ARTICLE EXCERPT: “Built with recycled and salvaged materials from a dilapidated and deconstructed cottage that was already present on the 0.35 acre lot, the west side of this 2,000 square foot home faces Lake Champlain in Burlington, Vermont. Sweeping views of the lake are broken only by a granite fireplace.
Following the original footprint of the cottage, with the addition of 375 square feet on the east side, Ernie Ruskey, AIA, of Tektonika Studio Architects worked with builder Tim Frost to minimize energy use during the cold winter months while protecting the landscape. They have achieve a 50 percent total energy savings over a 2004 IECC code-level home, an EPA Energy Star 5-Star Plus rating, and a HERS rating of 57. Ninety-five percent of the home is daylit and can be ventilated or cooled with operable windows. Total energy used is approximately 104.2 MMBtu.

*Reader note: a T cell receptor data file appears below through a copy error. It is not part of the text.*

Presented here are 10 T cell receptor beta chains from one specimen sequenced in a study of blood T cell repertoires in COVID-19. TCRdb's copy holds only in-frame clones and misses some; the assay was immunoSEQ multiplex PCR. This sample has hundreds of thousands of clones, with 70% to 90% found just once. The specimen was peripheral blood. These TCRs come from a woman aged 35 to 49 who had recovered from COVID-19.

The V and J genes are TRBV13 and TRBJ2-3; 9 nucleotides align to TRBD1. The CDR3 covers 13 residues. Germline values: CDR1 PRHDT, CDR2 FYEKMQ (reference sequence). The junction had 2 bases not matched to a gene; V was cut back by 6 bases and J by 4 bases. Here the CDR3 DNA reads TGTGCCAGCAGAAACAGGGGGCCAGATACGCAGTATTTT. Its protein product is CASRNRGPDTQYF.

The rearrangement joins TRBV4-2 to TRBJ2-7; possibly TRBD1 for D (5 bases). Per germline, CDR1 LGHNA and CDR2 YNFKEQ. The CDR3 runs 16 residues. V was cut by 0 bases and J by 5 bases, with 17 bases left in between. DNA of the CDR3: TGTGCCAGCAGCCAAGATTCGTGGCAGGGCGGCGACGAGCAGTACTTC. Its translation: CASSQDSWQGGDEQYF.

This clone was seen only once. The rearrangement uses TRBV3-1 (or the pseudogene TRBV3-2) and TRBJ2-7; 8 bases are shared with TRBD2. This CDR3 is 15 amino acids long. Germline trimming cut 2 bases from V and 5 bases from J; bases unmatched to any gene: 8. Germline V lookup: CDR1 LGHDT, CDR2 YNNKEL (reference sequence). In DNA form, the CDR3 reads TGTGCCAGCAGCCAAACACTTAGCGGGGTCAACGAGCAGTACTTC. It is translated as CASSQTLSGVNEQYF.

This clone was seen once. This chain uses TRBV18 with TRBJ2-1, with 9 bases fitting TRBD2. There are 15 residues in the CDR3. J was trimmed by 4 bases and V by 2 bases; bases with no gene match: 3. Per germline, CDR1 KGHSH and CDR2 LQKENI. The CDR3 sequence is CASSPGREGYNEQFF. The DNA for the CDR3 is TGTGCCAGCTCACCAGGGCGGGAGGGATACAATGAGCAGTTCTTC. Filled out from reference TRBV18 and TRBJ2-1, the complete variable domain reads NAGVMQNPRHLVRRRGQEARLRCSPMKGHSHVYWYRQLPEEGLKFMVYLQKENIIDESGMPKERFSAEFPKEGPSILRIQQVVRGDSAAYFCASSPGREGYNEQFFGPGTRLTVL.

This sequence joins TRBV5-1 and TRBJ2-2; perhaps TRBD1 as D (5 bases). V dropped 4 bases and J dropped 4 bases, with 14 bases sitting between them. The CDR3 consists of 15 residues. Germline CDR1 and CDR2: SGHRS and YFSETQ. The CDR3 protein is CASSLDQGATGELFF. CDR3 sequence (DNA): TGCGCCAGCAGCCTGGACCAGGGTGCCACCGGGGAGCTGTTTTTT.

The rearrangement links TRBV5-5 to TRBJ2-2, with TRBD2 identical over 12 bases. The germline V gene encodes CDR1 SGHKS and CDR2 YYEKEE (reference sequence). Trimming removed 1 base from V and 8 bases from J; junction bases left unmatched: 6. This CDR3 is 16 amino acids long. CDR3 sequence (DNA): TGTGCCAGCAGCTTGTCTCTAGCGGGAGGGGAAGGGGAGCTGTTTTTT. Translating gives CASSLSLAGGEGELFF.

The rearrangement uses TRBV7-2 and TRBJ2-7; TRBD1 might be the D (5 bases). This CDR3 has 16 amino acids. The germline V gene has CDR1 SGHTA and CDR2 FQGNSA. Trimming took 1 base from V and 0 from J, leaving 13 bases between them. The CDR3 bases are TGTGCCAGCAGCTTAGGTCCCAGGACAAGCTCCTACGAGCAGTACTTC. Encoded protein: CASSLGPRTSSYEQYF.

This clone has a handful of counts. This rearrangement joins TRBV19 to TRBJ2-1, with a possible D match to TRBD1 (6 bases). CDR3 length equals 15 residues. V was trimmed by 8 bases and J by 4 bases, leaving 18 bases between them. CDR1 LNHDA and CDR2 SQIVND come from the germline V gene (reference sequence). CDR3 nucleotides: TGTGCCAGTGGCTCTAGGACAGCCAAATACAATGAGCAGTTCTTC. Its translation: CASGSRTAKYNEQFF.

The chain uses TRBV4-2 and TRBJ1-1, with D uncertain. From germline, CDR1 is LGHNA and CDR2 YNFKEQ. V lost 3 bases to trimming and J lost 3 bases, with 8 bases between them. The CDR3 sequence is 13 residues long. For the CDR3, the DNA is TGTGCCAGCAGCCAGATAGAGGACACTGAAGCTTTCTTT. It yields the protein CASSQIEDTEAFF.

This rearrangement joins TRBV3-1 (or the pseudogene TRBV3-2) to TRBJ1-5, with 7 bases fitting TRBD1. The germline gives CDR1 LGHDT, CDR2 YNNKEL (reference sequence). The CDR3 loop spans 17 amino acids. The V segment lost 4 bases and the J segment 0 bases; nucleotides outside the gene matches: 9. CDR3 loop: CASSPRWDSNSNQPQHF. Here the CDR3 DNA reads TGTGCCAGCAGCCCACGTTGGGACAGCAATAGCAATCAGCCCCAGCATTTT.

All of the framing joints were caulked and a blower-door test was run before drywall was installed. Windows are double-pane with low-E coating. Glazing was added on the west and south sides where shade is provided by four-foot overhangs.
Moisture levels are controlled by an air-to-air heat exchanger. Heating loads are managed by an efficient natural gas boiler. Hydronic in-floor heating is provided on the main level with used Runtal radiators supplying heat to the upper level.
Under cabinet and recessed lighting is supplied by LED or CFL, while incandescents are retained where their warmth is most effectively used (such as above the kitchen island).
Local materials used in construction include maple for floor planks and the kitchen island counter, stone for the fireplace, entry foyer slate tiles, and outdoor bluestone pavers.”
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O’Connor, Lynne. “A Room with a View: Lakeside Vermont Home Minimizes Overall Energy Load and Maximizes Solar Gain.” Jetson Green. n.p., 5 June 2013. Web. 5 June 2013.